Now comes the requirement for BNC connectors on the cable. And from what do we make the mounting plate for all these components?

The antenna mounted onto the aluminum plate.

If we use a small (any size you want) piece of scrap aluminum for a mounting plate, you’ve got perhaps a nickel worth of aluminum. Punch a half-inch diameter hole in the center for a BNC UG-492 connector (Jameco Electronics #311351, $3.25) and mount the four radial ground plane elements at the corners of the plate with 4-40 screws, lock washers, and nuts. Grind down one small end of the fifth (radiating) element to fit into a BNC UG-88 male connector pin (Jameco #355099, $0.99), and there you have your cheap ground plane antenna for about $5 in parts.

Jimmy’s answer to the sharp ends of the antenna being an eye-putter-outer.

Disconnect the BNC antenna assembly from the plate, wrap it around the plate along with the ground plane wires and that is your portable antenna.

“Um, cheaper, Jim?”

Sigh. Never satisfied, eh? OK, so replace the aluminum mounting plate with a scrap of copper PC board material and drill the corners 1/8-inch to fit the copper ground plane wires. Solder the copper ground plane wires directly to the PC board material. That gets rid of about two-bits worth of 4-40 hardware.

“Um, cheaper, Jim. Like maybe for a dollar or so?”

Really running this project to the limits, aren’t you? OK, forget about the UG-492 connector and the UG-88 connector. Buy a UG-1094 connector ( p/n 0507RC for $1) and solder the radiating element directly to the center pin of the connector. You have now built your antenna for what I think is about $1.10 in parts. Here is the caveat for this antenna. Nothing is detachable.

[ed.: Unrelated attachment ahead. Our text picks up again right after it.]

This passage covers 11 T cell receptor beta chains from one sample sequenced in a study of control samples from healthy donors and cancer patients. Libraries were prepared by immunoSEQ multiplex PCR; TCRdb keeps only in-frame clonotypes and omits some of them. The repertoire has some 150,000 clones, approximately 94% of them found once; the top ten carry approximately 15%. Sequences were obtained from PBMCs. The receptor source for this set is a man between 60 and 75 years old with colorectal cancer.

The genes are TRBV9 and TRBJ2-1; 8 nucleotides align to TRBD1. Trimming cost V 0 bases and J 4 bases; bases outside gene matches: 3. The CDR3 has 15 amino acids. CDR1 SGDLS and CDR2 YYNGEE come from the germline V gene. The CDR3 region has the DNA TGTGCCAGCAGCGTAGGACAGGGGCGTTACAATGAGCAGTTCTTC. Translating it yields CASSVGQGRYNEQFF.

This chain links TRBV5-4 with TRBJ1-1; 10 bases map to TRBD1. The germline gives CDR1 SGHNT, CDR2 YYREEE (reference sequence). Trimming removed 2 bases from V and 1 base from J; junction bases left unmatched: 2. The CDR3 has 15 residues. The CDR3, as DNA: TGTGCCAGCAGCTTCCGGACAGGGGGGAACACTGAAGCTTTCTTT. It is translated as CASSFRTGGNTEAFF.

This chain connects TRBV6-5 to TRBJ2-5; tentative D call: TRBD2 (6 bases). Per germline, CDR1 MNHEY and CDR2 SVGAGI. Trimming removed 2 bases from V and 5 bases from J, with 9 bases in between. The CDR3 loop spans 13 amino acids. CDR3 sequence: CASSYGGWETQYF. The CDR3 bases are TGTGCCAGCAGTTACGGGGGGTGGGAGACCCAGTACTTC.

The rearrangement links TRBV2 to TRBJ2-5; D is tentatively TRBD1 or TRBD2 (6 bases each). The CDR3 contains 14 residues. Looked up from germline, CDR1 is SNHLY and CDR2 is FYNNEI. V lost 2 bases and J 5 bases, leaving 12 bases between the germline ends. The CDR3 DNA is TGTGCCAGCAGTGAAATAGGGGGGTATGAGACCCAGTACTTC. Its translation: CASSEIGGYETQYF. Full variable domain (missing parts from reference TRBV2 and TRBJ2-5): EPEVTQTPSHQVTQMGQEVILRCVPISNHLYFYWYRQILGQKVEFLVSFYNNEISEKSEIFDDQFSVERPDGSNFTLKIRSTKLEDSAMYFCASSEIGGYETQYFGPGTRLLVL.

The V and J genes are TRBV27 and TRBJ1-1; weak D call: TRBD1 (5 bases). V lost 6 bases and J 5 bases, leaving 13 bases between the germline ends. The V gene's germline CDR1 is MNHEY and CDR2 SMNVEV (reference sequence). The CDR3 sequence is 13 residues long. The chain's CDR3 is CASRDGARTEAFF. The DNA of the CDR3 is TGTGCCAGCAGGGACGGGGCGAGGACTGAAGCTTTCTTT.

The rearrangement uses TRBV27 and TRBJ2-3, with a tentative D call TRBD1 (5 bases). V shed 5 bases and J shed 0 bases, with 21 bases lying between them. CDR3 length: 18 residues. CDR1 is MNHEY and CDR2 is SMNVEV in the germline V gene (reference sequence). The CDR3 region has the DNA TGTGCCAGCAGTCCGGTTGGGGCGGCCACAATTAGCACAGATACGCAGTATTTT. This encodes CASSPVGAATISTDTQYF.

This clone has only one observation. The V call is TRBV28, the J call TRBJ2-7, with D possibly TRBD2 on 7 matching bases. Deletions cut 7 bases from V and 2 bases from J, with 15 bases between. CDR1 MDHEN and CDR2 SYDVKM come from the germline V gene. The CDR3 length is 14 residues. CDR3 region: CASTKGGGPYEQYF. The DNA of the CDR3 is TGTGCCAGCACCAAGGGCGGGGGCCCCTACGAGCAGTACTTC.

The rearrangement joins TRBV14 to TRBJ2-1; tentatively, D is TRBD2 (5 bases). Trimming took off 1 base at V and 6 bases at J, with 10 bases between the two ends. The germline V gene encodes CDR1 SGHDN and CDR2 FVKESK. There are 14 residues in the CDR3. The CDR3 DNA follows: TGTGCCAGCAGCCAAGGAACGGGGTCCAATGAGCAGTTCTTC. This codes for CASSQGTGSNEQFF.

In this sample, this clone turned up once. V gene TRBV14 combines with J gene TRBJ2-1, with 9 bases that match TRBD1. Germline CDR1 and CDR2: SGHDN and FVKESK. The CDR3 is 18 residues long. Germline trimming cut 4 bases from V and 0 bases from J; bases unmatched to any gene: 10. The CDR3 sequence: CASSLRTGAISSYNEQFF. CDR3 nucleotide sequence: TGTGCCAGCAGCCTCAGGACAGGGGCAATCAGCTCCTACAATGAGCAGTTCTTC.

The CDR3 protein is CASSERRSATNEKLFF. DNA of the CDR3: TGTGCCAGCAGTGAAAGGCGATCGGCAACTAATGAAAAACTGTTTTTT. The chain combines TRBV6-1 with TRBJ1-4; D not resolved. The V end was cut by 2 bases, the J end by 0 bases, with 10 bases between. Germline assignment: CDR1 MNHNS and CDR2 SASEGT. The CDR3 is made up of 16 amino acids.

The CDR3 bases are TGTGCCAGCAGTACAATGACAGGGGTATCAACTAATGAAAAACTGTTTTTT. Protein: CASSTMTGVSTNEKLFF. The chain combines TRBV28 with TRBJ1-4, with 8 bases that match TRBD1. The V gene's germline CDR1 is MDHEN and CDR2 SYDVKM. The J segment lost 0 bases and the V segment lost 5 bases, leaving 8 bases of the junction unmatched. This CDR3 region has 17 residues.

The connection between the radiating element and the connector is the weak point of this assembly. When you wind the antenna up, if it is going to break, here is where it will break. Be gentle with this connection or use a bit of RTV on the pin-wire joint to keep the joint from work-hardening.

The antenna mounted onto the PCB plate. The ground plane wires are soldered to the copper on the bottom side of the plate. The connector is soldered onto the plate; you can use the lock washer/mounting nut if you like to make the radiating rod removable. The refinement where the radiating wire is soldered to the connector center pin has a strain relief made from a paper clip wound into a helix and soldered to both center pin and radiating wire.

A Jimmy-one-buck-fer.

How well does this antenna work? We have an antenna test called VSWR (pronounced “vizz-war”) that can tell us exactly that. We also have a computer simulation that mimics antenna performance very well. This program tells us that the VSWR of the antenna will be below 1.5:1 (excellent) from 122 to 128 MHz. and well below 2:1 (very good) across the whole 118-137 MHz aircraft COM band.

The portable antenna mounted to the portable wooden mast and held on with portable nylon tie-wraps. Total assembly time—under one minute.

What’s VSWR? Why does it matter? How well did this antenna fit the theoretical simulation? Why do you bend the ground plane down at a 45° angle? Why are com radios 50Ω and TVs 75Ω? Can I make a nav antenna this way? How do I modify this antenna for the amateur radio 2-meter band? The 150 MHz public service band? Why do some antennas point up and others point out? Will Lassie find Timmy down the well? Stay tuned for the months to come.

The antenna and transceiver easily fit into a sandwich container with enough room left over for a short coax cable. With the cover on, you’ll have a custom-made weatherproof carrying case.